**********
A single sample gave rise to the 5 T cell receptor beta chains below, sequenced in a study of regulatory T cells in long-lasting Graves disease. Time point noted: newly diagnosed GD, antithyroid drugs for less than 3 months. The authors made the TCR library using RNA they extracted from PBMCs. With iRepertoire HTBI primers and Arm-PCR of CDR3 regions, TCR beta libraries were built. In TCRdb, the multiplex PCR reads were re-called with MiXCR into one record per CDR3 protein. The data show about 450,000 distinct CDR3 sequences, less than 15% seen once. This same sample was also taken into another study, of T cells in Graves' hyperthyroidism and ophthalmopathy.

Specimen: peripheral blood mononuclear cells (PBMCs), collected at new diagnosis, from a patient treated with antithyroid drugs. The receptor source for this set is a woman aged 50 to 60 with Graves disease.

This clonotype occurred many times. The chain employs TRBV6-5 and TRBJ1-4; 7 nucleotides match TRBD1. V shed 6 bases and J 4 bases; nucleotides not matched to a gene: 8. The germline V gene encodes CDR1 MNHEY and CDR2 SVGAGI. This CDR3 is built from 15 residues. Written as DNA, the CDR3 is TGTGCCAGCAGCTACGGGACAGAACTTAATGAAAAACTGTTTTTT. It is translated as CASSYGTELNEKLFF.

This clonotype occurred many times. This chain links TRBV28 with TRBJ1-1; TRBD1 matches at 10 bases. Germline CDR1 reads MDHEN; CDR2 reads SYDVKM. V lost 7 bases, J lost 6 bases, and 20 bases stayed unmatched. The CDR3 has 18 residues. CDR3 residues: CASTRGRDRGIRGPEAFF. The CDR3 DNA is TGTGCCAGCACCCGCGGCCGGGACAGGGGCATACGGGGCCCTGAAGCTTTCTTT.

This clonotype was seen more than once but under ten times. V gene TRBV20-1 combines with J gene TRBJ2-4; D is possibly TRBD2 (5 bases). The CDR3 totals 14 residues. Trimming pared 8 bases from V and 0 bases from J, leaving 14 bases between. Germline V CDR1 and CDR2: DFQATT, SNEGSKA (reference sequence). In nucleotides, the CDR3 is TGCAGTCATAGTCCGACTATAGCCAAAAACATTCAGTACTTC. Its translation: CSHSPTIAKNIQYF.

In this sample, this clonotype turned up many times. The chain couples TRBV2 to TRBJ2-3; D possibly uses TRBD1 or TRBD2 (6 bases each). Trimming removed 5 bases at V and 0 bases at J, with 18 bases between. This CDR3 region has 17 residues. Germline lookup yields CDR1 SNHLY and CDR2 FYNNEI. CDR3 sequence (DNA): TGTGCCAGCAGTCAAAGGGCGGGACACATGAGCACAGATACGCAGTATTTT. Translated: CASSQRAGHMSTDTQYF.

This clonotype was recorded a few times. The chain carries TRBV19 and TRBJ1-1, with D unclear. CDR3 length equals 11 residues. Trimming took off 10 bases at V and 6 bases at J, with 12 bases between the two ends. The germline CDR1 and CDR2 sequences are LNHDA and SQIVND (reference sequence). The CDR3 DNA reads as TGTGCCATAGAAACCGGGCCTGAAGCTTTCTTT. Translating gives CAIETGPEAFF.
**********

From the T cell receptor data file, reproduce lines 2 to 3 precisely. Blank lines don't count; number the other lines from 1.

Specimen: peripheral blood mononuclear cells (PBMCs), collected at new diagnosis, from a patient treated with antithyroid drugs. The receptor source for this set is a woman aged 50 to 60 with Graves disease.

This clonotype occurred many times. The chain employs TRBV6-5 and TRBJ1-4; 7 nucleotides match TRBD1. V shed 6 bases and J 4 bases; nucleotides not matched to a gene: 8. The germline V gene encodes CDR1 MNHEY and CDR2 SVGAGI. This CDR3 is built from 15 residues. Written as DNA, the CDR3 is TGTGCCAGCAGCTACGGGACAGAACTTAATGAAAAACTGTTTTTT. It is translated as CASSYGTELNEKLFF.